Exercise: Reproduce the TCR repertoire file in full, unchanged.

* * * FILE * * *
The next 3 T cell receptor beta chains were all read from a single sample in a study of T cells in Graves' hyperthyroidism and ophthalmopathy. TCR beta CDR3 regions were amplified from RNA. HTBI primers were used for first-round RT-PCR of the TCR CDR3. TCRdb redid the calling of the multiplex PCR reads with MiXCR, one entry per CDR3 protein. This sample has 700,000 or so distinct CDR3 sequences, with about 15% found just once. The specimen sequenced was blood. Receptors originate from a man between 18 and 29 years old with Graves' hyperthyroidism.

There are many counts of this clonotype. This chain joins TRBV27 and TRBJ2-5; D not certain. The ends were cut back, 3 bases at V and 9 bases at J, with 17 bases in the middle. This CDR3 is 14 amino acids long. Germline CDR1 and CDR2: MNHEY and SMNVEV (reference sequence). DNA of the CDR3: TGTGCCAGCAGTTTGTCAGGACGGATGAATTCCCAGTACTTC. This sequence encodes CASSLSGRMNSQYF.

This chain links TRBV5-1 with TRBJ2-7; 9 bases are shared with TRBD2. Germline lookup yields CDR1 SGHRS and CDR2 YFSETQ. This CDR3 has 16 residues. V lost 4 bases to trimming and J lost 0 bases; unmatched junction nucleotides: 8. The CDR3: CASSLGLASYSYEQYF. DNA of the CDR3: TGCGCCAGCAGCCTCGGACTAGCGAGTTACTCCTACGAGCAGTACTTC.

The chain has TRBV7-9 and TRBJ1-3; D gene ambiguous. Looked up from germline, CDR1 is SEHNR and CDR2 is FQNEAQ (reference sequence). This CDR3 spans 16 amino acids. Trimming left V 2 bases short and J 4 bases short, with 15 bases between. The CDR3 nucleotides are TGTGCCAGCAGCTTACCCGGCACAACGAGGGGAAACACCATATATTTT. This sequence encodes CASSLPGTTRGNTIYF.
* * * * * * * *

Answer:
The next 3 T cell receptor beta chains were all read from a single sample in a study of T cells in Graves' hyperthyroidism and ophthalmopathy. TCR beta CDR3 regions were amplified from RNA. HTBI primers were used for first-round RT-PCR of the TCR CDR3. TCRdb redid the calling of the multiplex PCR reads with MiXCR, one entry per CDR3 protein. This sample has 700,000 or so distinct CDR3 sequences, with about 15% found just once. The specimen sequenced was blood. Receptors originate from a man between 18 and 29 years old with Graves' hyperthyroidism.

There are many counts of this clonotype. This chain joins TRBV27 and TRBJ2-5; D not certain. The ends were cut back, 3 bases at V and 9 bases at J, with 17 bases in the middle. This CDR3 is 14 amino acids long. Germline CDR1 and CDR2: MNHEY and SMNVEV (reference sequence). DNA of the CDR3: TGTGCCAGCAGTTTGTCAGGACGGATGAATTCCCAGTACTTC. This sequence encodes CASSLSGRMNSQYF.

This chain links TRBV5-1 with TRBJ2-7; 9 bases are shared with TRBD2. Germline lookup yields CDR1 SGHRS and CDR2 YFSETQ. This CDR3 has 16 residues. V lost 4 bases to trimming and J lost 0 bases; unmatched junction nucleotides: 8. The CDR3: CASSLGLASYSYEQYF. DNA of the CDR3: TGCGCCAGCAGCCTCGGACTAGCGAGTTACTCCTACGAGCAGTACTTC.

The chain has TRBV7-9 and TRBJ1-3; D gene ambiguous. Looked up from germline, CDR1 is SEHNR and CDR2 is FQNEAQ (reference sequence). This CDR3 spans 16 amino acids. Trimming left V 2 bases short and J 4 bases short, with 15 bases between. The CDR3 nucleotides are TGTGCCAGCAGCTTACCCGGCACAACGAGGGGAAACACCATATATTTT. This sequence encodes CASSLPGTTRGNTIYF.